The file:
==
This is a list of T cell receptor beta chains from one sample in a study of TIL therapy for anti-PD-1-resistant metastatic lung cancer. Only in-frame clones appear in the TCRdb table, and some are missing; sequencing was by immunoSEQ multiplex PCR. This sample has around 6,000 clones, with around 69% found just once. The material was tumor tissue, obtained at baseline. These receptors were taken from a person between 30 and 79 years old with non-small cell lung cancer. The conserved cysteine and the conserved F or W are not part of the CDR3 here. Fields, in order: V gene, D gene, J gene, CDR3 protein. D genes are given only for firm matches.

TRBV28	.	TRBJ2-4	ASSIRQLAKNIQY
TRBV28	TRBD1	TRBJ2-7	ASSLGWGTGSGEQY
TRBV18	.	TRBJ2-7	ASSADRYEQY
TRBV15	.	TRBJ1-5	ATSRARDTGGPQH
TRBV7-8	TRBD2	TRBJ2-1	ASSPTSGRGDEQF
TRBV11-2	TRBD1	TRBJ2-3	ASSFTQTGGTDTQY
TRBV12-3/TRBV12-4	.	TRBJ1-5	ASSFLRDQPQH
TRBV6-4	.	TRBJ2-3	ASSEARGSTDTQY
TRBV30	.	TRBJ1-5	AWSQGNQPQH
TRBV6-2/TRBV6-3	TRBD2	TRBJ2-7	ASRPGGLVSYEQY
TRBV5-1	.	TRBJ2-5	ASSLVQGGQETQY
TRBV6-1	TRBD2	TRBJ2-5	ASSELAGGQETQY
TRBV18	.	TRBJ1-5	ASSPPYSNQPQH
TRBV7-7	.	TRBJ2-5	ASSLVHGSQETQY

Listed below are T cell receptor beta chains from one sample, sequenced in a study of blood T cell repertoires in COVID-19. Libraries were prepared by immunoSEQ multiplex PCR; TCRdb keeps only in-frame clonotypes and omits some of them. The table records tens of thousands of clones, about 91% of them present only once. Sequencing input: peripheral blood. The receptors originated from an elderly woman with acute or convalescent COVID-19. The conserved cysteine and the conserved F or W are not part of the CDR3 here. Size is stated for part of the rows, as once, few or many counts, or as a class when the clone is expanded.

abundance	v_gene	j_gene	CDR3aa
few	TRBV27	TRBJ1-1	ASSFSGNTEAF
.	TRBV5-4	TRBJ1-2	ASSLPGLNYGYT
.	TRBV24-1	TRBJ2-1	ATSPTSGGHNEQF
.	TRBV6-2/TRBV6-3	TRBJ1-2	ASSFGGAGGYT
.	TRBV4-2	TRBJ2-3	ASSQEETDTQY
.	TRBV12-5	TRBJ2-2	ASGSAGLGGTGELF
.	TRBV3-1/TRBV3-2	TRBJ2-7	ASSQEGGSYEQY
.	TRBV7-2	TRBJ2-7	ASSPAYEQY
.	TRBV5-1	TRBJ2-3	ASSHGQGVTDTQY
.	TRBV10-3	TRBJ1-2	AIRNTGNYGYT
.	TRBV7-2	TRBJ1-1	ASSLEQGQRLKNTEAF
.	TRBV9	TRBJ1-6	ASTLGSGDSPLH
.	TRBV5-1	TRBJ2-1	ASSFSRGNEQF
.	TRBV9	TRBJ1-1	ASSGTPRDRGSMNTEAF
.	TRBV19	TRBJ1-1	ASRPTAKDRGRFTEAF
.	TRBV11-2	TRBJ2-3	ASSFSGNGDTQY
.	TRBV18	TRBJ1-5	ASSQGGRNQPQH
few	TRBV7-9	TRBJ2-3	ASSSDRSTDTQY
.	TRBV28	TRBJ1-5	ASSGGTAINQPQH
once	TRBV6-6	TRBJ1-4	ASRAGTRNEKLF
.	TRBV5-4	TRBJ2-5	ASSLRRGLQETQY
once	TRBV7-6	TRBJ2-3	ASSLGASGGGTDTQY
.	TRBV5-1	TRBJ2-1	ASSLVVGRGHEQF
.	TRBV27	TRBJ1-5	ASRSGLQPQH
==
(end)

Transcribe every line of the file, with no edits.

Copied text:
This is a list of T cell receptor beta chains from one sample in a study of TIL therapy for anti-PD-1-resistant metastatic lung cancer. Only in-frame clones appear in the TCRdb table, and some are missing; sequencing was by immunoSEQ multiplex PCR. This sample has around 6,000 clones, with around 69% found just once. The material was tumor tissue, obtained at baseline. These receptors were taken from a person between 30 and 79 years old with non-small cell lung cancer. The conserved cysteine and the conserved F or W are not part of the CDR3 here. Fields, in order: V gene, D gene, J gene, CDR3 protein. D genes are given only for firm matches.

TRBV28	.	TRBJ2-4	ASSIRQLAKNIQY
TRBV28	TRBD1	TRBJ2-7	ASSLGWGTGSGEQY
TRBV18	.	TRBJ2-7	ASSADRYEQY
TRBV15	.	TRBJ1-5	ATSRARDTGGPQH
TRBV7-8	TRBD2	TRBJ2-1	ASSPTSGRGDEQF
TRBV11-2	TRBD1	TRBJ2-3	ASSFTQTGGTDTQY
TRBV12-3/TRBV12-4	.	TRBJ1-5	ASSFLRDQPQH
TRBV6-4	.	TRBJ2-3	ASSEARGSTDTQY
TRBV30	.	TRBJ1-5	AWSQGNQPQH
TRBV6-2/TRBV6-3	TRBD2	TRBJ2-7	ASRPGGLVSYEQY
TRBV5-1	.	TRBJ2-5	ASSLVQGGQETQY
TRBV6-1	TRBD2	TRBJ2-5	ASSELAGGQETQY
TRBV18	.	TRBJ1-5	ASSPPYSNQPQH
TRBV7-7	.	TRBJ2-5	ASSLVHGSQETQY

Listed below are T cell receptor beta chains from one sample, sequenced in a study of blood T cell repertoires in COVID-19. Libraries were prepared by immunoSEQ multiplex PCR; TCRdb keeps only in-frame clonotypes and omits some of them. The table records tens of thousands of clones, about 91% of them present only once. Sequencing input: peripheral blood. The receptors originated from an elderly woman with acute or convalescent COVID-19. The conserved cysteine and the conserved F or W are not part of the CDR3 here. Size is stated for part of the rows, as once, few or many counts, or as a class when the clone is expanded.

abundance	v_gene	j_gene	CDR3aa
few	TRBV27	TRBJ1-1	ASSFSGNTEAF
.	TRBV5-4	TRBJ1-2	ASSLPGLNYGYT
.	TRBV24-1	TRBJ2-1	ATSPTSGGHNEQF
.	TRBV6-2/TRBV6-3	TRBJ1-2	ASSFGGAGGYT
.	TRBV4-2	TRBJ2-3	ASSQEETDTQY
.	TRBV12-5	TRBJ2-2	ASGSAGLGGTGELF
.	TRBV3-1/TRBV3-2	TRBJ2-7	ASSQEGGSYEQY
.	TRBV7-2	TRBJ2-7	ASSPAYEQY
.	TRBV5-1	TRBJ2-3	ASSHGQGVTDTQY
.	TRBV10-3	TRBJ1-2	AIRNTGNYGYT
.	TRBV7-2	TRBJ1-1	ASSLEQGQRLKNTEAF
.	TRBV9	TRBJ1-6	ASTLGSGDSPLH
.	TRBV5-1	TRBJ2-1	ASSFSRGNEQF
.	TRBV9	TRBJ1-1	ASSGTPRDRGSMNTEAF
.	TRBV19	TRBJ1-1	ASRPTAKDRGRFTEAF
.	TRBV11-2	TRBJ2-3	ASSFSGNGDTQY
.	TRBV18	TRBJ1-5	ASSQGGRNQPQH
few	TRBV7-9	TRBJ2-3	ASSSDRSTDTQY
.	TRBV28	TRBJ1-5	ASSGGTAINQPQH
once	TRBV6-6	TRBJ1-4	ASRAGTRNEKLF
.	TRBV5-4	TRBJ2-5	ASSLRRGLQETQY
once	TRBV7-6	TRBJ2-3	ASSLGASGGGTDTQY
.	TRBV5-1	TRBJ2-1	ASSLVVGRGHEQF
.	TRBV27	TRBJ1-5	ASRSGLQPQH